Australia Treasurer Optimistic That Country Will Avoid Recession

Last updated: 2023-03-04 06:14

Some economists and markets were doubtful whether the Treasurer's optimism was justified.

The Australian economy will likely avoid a recession despite the world economy being in “a dangerous place right now”, Treasurer Jim Chalmers said on Tuesday, ahead of the government’s first budget in two weeks.

Mr. Chalmers warned the global economy was heading for a substantial downturn and Australia would not be “immune” from that, but he said, his government’s expectation was Australia’s economy will go forward, not backwards.

Even though he admitted three main challenges inflation, the global economy and spending pressures will continue affect Australia economic growth, Australia Treasurer appeared to be optimistic.

The budget that I hand down won’t have an expectation or a forecast that the Australian economy falls into recession, he said.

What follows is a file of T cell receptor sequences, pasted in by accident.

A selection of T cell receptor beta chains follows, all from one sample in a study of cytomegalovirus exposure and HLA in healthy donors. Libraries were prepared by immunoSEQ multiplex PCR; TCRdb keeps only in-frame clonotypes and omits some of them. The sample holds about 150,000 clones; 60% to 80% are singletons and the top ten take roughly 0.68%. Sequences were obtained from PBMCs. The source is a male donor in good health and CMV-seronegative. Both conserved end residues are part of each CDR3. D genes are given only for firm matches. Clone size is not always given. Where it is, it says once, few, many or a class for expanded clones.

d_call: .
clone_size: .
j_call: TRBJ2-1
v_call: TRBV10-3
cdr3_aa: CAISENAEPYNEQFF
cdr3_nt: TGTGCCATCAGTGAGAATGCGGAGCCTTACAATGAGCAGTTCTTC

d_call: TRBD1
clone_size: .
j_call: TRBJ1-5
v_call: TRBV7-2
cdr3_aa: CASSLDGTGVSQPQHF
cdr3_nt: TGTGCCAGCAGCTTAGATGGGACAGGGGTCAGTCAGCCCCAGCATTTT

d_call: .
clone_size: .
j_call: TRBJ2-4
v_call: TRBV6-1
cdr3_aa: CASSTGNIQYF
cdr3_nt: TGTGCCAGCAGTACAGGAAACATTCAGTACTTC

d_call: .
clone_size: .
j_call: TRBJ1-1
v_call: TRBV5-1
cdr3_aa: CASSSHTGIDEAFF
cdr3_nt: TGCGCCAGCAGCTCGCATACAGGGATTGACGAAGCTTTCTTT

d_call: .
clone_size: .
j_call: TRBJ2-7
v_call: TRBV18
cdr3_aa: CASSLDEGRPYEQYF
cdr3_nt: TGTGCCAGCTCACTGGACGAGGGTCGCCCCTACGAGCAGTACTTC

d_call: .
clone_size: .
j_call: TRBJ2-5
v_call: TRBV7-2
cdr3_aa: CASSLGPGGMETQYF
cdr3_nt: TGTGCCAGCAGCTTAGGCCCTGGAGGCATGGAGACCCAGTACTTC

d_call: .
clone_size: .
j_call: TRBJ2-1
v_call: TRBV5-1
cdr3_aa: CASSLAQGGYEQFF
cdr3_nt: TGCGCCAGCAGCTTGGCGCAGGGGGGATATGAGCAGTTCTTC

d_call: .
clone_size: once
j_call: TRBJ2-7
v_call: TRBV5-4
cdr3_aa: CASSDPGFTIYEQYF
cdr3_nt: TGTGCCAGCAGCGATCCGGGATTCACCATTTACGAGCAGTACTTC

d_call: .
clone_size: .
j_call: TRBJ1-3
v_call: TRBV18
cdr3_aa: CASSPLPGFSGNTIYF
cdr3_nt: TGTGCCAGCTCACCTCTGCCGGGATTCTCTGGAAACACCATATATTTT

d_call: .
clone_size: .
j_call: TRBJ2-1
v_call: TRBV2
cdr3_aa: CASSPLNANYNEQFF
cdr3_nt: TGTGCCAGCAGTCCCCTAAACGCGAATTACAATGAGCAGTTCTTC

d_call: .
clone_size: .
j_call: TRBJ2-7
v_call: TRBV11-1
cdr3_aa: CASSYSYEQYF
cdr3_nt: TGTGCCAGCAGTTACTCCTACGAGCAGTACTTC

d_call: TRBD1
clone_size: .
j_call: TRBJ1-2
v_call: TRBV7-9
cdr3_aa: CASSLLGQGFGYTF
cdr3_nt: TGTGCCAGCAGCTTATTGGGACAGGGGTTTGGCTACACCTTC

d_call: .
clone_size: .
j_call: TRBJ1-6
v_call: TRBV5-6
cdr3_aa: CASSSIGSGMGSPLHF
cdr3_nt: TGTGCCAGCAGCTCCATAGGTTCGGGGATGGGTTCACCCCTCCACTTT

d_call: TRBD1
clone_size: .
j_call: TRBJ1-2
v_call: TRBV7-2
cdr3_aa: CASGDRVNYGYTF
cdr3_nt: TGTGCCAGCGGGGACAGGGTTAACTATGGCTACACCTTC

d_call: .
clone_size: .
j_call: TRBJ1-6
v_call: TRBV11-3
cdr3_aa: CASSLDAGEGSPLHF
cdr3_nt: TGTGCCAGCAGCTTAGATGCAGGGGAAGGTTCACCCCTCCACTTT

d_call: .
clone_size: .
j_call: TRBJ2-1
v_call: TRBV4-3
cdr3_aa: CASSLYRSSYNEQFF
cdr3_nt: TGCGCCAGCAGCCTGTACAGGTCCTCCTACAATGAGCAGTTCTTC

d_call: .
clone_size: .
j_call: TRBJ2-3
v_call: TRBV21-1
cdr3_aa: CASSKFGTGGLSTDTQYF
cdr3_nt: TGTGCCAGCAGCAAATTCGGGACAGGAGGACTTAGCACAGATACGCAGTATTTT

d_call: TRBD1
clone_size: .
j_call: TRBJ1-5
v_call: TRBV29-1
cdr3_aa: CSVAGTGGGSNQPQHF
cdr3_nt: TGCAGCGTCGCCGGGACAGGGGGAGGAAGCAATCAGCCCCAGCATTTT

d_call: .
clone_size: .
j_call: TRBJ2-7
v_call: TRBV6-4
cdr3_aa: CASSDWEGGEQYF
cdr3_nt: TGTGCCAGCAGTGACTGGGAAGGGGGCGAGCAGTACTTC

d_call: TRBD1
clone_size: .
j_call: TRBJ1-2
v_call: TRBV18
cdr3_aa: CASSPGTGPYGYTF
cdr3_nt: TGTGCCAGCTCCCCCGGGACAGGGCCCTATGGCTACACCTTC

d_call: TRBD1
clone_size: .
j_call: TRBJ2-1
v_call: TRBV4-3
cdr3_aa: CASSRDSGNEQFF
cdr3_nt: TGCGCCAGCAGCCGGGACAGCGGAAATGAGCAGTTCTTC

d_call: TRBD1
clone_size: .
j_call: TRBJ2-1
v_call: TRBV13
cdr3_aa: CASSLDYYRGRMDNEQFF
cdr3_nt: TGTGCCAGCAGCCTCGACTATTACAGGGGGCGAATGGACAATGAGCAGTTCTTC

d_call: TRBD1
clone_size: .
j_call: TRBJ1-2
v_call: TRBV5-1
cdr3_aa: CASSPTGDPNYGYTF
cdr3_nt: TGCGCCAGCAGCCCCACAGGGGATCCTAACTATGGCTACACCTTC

Market, Some Economists Cautious

But Australia’s benchmark that has shed cumulatively about 7 per cent in the last two and yesterday even crossed below its 20-day moving average did not react positively to Mr. Chalmers’ optimism.

Rather concerned markets were down 0.5 points during the early afternoon trading hours in reaction to Australia's Treasurer statement.

Economists also cautioned that investors did not price the most recent hike in interest rate and expected at least one more this year, and two more immediately in the first quarter of 2023.

Indeed, last week the Reserve Bank of Australia warned of rising financial stability risks, which would be “magnified by a further substantial tightening in global financial conditions.”

Some economists observed that the Opec+ cartel’s decision on the oil production cuts will hit South-Asia’s economies strategically important for Australia.

Both World Bank and International Monetary Fund on Monday warned of a growing risk of global recession, citing concerns about slowing growth in advanced economies and currency depreciation in many developing countries.

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